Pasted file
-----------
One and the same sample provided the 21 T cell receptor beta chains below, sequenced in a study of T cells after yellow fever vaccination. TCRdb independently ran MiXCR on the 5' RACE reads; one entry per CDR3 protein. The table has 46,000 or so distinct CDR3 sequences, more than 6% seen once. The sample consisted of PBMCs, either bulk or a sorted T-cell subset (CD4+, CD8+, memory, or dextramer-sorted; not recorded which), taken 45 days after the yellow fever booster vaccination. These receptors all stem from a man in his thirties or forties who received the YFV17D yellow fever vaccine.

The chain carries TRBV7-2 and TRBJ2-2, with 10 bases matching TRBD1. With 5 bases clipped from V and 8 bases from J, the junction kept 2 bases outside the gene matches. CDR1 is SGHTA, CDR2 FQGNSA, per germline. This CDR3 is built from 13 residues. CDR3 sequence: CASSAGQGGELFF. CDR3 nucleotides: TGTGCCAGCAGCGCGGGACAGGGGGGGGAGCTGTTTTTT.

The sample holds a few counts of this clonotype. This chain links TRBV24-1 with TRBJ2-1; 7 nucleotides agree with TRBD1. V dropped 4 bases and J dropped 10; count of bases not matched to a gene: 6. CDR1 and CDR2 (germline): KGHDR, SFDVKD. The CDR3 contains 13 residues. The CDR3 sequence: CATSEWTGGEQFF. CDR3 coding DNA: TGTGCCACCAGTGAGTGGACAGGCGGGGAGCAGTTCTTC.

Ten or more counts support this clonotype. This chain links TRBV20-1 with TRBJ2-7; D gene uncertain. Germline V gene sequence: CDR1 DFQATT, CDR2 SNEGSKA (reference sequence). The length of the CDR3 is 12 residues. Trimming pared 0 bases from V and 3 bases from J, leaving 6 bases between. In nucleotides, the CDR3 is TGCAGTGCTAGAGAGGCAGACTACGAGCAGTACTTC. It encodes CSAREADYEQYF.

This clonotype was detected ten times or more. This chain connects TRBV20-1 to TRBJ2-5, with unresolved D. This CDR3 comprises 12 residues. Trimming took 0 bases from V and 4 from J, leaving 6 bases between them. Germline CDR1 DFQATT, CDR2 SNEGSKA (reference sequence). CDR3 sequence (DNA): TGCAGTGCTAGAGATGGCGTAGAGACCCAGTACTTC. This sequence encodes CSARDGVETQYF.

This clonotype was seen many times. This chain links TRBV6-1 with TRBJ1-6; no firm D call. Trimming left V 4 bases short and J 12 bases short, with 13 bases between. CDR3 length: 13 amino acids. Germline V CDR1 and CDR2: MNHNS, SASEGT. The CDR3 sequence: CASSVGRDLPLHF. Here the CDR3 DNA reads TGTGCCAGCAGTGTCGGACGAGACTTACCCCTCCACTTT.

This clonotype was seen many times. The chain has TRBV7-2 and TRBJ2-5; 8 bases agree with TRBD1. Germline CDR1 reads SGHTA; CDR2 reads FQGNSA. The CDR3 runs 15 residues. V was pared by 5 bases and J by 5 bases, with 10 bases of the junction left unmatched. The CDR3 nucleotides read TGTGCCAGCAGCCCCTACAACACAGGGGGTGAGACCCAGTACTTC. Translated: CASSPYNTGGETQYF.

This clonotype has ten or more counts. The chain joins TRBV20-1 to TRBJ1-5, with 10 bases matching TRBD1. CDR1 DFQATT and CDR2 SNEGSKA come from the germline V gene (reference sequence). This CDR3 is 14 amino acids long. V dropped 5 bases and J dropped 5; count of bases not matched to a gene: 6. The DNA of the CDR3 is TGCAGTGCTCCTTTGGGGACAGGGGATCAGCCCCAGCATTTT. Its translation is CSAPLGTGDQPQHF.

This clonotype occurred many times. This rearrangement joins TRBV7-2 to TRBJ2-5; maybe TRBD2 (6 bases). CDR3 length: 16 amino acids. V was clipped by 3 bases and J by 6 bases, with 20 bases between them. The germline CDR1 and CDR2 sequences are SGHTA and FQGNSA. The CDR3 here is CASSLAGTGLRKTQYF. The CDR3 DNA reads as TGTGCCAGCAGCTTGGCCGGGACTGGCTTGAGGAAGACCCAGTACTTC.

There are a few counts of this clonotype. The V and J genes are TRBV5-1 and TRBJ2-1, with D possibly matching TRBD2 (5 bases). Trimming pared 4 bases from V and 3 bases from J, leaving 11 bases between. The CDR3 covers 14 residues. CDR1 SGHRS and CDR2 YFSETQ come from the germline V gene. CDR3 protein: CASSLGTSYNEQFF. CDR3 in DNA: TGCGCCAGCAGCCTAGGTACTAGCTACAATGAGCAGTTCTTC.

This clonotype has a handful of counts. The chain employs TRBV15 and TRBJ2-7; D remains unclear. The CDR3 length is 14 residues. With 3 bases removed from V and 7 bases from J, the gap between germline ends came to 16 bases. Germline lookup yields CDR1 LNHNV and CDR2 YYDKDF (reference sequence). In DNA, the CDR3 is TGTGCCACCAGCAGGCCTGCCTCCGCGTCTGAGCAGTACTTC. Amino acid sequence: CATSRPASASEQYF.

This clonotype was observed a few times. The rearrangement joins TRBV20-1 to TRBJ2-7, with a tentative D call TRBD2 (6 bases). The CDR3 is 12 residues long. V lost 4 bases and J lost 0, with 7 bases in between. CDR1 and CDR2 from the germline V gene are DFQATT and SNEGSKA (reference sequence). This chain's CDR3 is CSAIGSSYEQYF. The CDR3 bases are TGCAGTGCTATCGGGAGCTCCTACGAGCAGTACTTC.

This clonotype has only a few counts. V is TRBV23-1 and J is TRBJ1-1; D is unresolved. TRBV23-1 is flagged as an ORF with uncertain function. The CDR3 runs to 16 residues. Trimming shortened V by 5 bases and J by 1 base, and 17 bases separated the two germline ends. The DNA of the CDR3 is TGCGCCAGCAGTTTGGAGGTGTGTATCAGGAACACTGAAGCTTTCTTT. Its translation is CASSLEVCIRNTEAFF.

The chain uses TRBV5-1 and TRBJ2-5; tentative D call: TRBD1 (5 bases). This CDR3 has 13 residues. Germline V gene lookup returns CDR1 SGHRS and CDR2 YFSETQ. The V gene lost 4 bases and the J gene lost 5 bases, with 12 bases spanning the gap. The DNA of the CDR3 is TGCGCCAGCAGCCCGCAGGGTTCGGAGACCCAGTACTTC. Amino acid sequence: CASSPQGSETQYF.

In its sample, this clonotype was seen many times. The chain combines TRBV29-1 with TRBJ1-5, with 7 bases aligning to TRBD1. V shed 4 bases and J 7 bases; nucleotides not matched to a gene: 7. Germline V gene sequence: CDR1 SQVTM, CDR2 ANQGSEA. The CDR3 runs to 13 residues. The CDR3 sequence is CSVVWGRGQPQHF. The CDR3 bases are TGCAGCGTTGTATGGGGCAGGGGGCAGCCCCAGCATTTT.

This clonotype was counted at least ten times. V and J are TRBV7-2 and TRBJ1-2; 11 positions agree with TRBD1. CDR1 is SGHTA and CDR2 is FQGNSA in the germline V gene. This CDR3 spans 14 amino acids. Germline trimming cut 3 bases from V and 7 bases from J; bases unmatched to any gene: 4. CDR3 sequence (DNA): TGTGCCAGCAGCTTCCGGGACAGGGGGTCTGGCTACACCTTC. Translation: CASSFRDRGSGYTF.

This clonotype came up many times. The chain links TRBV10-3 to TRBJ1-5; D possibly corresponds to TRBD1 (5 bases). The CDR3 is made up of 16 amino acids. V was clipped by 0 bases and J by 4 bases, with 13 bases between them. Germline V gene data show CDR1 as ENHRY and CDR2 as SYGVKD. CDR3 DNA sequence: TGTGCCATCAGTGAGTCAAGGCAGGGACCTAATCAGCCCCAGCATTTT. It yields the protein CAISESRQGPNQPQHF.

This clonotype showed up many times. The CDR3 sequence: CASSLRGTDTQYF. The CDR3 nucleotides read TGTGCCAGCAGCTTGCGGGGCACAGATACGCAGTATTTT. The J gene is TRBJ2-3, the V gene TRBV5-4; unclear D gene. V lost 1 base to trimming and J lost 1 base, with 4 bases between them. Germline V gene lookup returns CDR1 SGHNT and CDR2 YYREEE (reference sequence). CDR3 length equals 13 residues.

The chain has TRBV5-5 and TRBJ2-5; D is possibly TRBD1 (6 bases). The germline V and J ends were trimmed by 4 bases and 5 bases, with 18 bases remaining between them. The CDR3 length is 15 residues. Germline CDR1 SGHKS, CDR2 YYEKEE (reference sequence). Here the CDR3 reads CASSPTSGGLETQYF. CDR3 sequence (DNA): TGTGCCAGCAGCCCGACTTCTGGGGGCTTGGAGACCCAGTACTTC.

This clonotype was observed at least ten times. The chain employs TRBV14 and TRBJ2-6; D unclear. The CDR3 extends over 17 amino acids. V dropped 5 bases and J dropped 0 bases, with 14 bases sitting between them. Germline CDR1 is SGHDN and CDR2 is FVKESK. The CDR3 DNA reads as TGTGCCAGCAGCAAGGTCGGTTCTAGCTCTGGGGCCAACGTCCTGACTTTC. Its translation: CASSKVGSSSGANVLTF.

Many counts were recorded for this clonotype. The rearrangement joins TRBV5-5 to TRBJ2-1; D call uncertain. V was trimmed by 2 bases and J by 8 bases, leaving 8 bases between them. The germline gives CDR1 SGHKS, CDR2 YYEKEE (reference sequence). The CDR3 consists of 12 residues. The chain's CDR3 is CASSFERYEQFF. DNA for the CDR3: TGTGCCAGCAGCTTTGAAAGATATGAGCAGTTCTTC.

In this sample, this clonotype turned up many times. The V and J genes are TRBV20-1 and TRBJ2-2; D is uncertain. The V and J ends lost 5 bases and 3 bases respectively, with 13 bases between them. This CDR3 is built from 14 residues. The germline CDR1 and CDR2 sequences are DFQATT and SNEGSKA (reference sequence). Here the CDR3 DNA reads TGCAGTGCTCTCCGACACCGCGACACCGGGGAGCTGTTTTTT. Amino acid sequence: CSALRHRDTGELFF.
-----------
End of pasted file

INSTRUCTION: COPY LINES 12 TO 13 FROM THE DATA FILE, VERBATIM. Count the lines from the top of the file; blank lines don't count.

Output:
This clonotype was observed a few times. The rearrangement joins TRBV20-1 to TRBJ2-7, with a tentative D call TRBD2 (6 bases). The CDR3 is 12 residues long. V lost 4 bases and J lost 0, with 7 bases in between. CDR1 and CDR2 from the germline V gene are DFQATT and SNEGSKA (reference sequence). This chain's CDR3 is CSAIGSSYEQYF. The CDR3 bases are TGCAGTGCTATCGGGAGCTCCTACGAGCAGTACTTC.

This clonotype has only a few counts. V is TRBV23-1 and J is TRBJ1-1; D is unresolved. TRBV23-1 is flagged as an ORF with uncertain function. The CDR3 runs to 16 residues. Trimming shortened V by 5 bases and J by 1 base, and 17 bases separated the two germline ends. The DNA of the CDR3 is TGCGCCAGCAGTTTGGAGGTGTGTATCAGGAACACTGAAGCTTTCTTT. Its translation is CASSLEVCIRNTEAFF.